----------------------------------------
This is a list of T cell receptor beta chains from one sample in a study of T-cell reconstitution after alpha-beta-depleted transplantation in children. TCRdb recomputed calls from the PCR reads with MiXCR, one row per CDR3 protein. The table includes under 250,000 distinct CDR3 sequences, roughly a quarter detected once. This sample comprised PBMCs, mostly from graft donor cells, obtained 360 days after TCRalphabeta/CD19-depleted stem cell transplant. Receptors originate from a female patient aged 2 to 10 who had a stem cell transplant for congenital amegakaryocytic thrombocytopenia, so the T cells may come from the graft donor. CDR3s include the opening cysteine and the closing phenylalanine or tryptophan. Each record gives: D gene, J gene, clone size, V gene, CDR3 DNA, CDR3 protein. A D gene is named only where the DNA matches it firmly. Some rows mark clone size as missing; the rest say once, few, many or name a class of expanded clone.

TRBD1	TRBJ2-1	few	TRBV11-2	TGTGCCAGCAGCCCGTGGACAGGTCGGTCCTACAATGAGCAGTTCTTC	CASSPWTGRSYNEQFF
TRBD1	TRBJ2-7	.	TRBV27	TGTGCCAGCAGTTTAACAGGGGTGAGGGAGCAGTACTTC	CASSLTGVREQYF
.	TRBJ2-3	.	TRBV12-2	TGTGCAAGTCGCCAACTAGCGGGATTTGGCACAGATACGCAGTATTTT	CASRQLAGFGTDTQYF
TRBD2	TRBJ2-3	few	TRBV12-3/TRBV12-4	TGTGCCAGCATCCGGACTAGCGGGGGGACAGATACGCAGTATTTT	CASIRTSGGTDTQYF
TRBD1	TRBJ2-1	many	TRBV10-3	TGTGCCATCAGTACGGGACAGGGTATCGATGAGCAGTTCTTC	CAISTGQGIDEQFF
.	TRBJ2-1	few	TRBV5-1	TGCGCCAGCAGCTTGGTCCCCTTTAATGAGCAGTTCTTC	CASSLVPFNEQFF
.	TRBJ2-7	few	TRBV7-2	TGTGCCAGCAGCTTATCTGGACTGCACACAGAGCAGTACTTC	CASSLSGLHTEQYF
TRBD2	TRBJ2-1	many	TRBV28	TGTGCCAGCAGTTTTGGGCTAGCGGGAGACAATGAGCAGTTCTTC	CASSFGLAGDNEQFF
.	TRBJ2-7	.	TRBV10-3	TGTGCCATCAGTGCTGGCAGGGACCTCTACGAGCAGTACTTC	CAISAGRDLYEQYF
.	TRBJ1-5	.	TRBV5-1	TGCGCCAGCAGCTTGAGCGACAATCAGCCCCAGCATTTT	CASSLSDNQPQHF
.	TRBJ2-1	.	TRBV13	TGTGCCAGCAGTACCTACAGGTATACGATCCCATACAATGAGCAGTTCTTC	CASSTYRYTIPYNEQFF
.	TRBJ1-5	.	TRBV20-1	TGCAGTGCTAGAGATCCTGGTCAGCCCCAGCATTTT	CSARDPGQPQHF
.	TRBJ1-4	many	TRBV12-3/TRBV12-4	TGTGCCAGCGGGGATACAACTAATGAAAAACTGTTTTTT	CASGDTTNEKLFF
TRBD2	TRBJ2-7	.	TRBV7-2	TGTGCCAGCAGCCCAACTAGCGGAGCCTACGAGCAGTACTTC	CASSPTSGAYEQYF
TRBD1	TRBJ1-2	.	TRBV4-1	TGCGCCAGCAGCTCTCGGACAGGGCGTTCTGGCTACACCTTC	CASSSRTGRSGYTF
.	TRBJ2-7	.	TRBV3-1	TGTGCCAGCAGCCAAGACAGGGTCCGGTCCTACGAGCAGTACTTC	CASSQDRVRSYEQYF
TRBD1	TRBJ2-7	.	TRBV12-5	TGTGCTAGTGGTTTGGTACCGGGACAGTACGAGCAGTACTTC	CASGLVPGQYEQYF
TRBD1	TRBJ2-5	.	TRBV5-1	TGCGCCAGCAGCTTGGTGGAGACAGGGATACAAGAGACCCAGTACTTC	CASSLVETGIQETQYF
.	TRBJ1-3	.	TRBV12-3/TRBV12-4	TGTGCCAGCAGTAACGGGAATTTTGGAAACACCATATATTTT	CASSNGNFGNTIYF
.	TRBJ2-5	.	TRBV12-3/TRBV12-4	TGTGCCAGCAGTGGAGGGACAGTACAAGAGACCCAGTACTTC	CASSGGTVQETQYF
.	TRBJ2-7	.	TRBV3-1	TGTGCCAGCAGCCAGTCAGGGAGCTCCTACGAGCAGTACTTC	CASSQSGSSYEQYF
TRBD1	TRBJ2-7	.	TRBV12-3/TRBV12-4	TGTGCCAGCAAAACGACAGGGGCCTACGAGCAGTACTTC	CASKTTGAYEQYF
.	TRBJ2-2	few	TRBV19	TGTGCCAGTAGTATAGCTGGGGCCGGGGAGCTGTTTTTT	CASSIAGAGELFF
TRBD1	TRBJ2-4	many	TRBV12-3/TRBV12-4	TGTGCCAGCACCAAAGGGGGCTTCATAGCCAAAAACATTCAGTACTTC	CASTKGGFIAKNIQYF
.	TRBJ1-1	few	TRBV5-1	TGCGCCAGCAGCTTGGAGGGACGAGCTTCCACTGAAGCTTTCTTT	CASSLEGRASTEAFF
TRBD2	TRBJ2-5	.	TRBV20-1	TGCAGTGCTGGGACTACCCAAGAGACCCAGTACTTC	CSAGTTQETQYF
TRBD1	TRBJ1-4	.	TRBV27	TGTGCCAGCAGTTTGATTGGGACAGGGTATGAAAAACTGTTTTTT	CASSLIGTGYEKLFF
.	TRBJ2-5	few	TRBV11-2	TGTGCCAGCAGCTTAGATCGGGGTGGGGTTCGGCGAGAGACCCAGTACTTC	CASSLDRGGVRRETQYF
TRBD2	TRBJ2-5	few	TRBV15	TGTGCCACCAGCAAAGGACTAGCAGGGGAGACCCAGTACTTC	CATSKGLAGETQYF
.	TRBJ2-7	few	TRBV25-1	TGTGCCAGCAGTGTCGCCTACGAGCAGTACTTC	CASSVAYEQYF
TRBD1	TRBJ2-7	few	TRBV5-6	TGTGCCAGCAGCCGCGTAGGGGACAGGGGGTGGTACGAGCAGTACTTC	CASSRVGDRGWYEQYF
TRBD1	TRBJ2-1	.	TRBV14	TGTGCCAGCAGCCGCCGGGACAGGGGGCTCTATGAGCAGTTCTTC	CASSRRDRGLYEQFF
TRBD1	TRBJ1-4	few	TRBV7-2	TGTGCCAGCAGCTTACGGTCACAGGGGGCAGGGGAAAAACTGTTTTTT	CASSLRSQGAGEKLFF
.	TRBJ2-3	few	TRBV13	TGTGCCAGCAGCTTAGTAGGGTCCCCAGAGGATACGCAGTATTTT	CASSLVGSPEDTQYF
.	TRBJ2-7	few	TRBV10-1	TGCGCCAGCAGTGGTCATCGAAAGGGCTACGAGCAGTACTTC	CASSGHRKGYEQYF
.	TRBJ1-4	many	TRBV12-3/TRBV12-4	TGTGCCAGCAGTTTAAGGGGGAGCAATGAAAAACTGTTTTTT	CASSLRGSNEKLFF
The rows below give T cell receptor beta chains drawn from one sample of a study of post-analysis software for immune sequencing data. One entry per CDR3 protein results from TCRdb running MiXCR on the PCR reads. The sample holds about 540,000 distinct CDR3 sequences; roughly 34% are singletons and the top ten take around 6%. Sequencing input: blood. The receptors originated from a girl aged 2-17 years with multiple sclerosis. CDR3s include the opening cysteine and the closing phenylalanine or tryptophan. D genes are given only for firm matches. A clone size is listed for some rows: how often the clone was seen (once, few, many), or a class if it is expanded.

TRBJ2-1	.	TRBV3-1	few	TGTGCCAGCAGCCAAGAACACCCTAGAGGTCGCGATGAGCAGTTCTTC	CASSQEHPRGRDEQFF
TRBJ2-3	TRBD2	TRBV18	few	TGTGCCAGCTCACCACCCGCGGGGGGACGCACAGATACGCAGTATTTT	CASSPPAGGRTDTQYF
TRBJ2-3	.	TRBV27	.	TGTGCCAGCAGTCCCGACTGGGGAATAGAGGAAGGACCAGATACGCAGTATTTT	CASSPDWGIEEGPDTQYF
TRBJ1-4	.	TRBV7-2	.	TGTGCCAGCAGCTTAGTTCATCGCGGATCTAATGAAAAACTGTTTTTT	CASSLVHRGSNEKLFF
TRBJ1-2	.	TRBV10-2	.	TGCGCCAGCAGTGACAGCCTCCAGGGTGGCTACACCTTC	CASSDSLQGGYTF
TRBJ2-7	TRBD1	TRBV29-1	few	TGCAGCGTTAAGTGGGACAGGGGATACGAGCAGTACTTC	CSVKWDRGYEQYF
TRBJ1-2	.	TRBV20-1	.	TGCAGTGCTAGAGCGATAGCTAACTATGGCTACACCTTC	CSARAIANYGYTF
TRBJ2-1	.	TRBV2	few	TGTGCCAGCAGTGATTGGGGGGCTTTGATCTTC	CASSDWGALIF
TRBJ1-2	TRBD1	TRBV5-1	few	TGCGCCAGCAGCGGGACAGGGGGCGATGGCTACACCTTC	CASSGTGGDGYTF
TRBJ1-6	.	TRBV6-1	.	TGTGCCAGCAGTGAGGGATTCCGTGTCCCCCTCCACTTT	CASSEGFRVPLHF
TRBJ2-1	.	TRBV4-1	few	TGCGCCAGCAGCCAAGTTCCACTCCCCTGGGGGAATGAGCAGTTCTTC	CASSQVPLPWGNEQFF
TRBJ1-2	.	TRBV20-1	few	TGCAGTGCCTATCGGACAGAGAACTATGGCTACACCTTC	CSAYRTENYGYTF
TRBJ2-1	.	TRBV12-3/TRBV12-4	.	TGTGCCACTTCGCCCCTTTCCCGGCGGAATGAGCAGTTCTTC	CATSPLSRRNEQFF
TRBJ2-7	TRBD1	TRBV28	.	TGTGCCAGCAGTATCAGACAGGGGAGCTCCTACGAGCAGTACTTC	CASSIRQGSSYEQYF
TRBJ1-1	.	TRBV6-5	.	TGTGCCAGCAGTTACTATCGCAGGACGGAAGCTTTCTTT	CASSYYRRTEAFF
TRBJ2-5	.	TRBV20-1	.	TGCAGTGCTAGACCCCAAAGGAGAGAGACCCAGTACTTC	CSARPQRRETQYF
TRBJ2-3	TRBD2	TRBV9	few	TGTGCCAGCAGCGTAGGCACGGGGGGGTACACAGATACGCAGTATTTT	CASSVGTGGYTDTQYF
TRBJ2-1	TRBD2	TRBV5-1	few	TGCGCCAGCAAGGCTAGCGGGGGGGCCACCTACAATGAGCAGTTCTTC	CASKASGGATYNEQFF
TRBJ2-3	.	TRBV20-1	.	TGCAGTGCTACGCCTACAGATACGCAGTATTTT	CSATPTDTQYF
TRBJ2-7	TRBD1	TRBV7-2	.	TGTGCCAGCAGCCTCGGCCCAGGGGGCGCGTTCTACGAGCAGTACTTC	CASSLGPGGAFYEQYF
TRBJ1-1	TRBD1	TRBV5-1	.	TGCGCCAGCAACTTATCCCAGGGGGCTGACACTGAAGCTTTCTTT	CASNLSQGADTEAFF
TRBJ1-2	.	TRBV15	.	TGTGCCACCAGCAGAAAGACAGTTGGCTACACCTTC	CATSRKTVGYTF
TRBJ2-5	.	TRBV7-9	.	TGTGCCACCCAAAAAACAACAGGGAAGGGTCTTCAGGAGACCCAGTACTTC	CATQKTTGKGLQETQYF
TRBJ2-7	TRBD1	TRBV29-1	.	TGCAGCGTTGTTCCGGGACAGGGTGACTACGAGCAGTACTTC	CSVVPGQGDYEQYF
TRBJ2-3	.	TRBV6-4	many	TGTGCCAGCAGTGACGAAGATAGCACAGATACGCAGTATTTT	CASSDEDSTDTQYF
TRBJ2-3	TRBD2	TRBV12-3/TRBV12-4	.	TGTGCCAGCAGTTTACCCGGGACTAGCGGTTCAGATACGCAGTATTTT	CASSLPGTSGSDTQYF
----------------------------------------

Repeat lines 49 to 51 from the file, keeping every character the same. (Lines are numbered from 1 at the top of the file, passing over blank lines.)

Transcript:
TRBJ2-1	.	TRBV4-1	few	TGCGCCAGCAGCCAAGTTCCACTCCCCTGGGGGAATGAGCAGTTCTTC	CASSQVPLPWGNEQFF
TRBJ1-2	.	TRBV20-1	few	TGCAGTGCCTATCGGACAGAGAACTATGGCTACACCTTC	CSAYRTENYGYTF
TRBJ2-1	.	TRBV12-3/TRBV12-4	.	TGTGCCACTTCGCCCCTTTCCCGGCGGAATGAGCAGTTCTTC	CATSPLSRRNEQFF